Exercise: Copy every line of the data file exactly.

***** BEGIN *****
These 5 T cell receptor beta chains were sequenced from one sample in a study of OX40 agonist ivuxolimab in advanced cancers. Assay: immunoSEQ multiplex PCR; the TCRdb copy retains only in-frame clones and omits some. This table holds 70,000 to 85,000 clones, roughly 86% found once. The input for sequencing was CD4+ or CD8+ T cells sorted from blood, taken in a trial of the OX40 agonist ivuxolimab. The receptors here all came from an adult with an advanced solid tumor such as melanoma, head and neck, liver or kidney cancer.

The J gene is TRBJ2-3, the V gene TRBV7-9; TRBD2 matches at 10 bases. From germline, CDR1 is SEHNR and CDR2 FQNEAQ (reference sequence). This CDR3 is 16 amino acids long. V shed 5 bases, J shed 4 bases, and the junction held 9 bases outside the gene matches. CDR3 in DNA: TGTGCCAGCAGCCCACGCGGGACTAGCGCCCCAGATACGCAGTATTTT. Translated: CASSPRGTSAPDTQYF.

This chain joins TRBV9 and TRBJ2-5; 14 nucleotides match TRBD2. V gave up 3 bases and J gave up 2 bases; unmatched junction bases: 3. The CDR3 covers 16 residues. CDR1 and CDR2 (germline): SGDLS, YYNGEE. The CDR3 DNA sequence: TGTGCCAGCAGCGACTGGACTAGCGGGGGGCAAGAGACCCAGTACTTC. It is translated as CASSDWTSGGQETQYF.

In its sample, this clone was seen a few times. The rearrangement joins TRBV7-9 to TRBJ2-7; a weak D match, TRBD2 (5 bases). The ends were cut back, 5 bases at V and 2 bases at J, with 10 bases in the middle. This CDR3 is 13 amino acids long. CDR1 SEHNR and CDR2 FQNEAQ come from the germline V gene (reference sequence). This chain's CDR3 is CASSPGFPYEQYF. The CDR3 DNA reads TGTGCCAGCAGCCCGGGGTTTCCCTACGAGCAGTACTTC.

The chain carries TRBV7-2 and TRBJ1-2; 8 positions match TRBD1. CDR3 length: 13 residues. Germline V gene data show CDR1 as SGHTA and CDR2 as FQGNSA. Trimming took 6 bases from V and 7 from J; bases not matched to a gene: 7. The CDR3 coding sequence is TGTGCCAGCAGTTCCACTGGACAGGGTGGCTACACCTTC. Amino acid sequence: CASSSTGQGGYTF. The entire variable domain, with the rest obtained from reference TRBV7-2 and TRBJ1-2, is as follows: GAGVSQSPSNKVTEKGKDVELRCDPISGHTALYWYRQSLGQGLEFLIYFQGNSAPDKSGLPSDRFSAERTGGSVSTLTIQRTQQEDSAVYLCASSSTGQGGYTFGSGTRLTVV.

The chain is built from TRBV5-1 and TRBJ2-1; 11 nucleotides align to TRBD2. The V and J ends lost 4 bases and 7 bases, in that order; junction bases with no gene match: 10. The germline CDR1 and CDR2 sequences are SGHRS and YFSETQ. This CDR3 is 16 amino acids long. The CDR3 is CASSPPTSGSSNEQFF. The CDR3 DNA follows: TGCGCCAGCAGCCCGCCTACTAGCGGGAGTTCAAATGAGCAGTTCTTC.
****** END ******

These 5 T cell receptor beta chains were sequenced from one sample in a study of OX40 agonist ivuxolimab in advanced cancers. Assay: immunoSEQ multiplex PCR; the TCRdb copy retains only in-frame clones and omits some. This table holds 70,000 to 85,000 clones, roughly 86% found once. The input for sequencing was CD4+ or CD8+ T cells sorted from blood, taken in a trial of the OX40 agonist ivuxolimab. The receptors here all came from an adult with an advanced solid tumor such as melanoma, head and neck, liver or kidney cancer.

The J gene is TRBJ2-3, the V gene TRBV7-9; TRBD2 matches at 10 bases. From germline, CDR1 is SEHNR and CDR2 FQNEAQ (reference sequence). This CDR3 is 16 amino acids long. V shed 5 bases, J shed 4 bases, and the junction held 9 bases outside the gene matches. CDR3 in DNA: TGTGCCAGCAGCCCACGCGGGACTAGCGCCCCAGATACGCAGTATTTT. Translated: CASSPRGTSAPDTQYF.

This chain joins TRBV9 and TRBJ2-5; 14 nucleotides match TRBD2. V gave up 3 bases and J gave up 2 bases; unmatched junction bases: 3. The CDR3 covers 16 residues. CDR1 and CDR2 (germline): SGDLS, YYNGEE. The CDR3 DNA sequence: TGTGCCAGCAGCGACTGGACTAGCGGGGGGCAAGAGACCCAGTACTTC. It is translated as CASSDWTSGGQETQYF.

In its sample, this clone was seen a few times. The rearrangement joins TRBV7-9 to TRBJ2-7; a weak D match, TRBD2 (5 bases). The ends were cut back, 5 bases at V and 2 bases at J, with 10 bases in the middle. This CDR3 is 13 amino acids long. CDR1 SEHNR and CDR2 FQNEAQ come from the germline V gene (reference sequence). This chain's CDR3 is CASSPGFPYEQYF. The CDR3 DNA reads TGTGCCAGCAGCCCGGGGTTTCCCTACGAGCAGTACTTC.

The chain carries TRBV7-2 and TRBJ1-2; 8 positions match TRBD1. CDR3 length: 13 residues. Germline V gene data show CDR1 as SGHTA and CDR2 as FQGNSA. Trimming took 6 bases from V and 7 from J; bases not matched to a gene: 7. The CDR3 coding sequence is TGTGCCAGCAGTTCCACTGGACAGGGTGGCTACACCTTC. Amino acid sequence: CASSSTGQGGYTF. The entire variable domain, with the rest obtained from reference TRBV7-2 and TRBJ1-2, is as follows: GAGVSQSPSNKVTEKGKDVELRCDPISGHTALYWYRQSLGQGLEFLIYFQGNSAPDKSGLPSDRFSAERTGGSVSTLTIQRTQQEDSAVYLCASSSTGQGGYTFGSGTRLTVV.

The chain is built from TRBV5-1 and TRBJ2-1; 11 nucleotides align to TRBD2. The V and J ends lost 4 bases and 7 bases, in that order; junction bases with no gene match: 10. The germline CDR1 and CDR2 sequences are SGHRS and YFSETQ. This CDR3 is 16 amino acids long. The CDR3 is CASSPPTSGSSNEQFF. The CDR3 DNA follows: TGCGCCAGCAGCCCGCCTACTAGCGGGAGTTCAAATGAGCAGTTCTTC.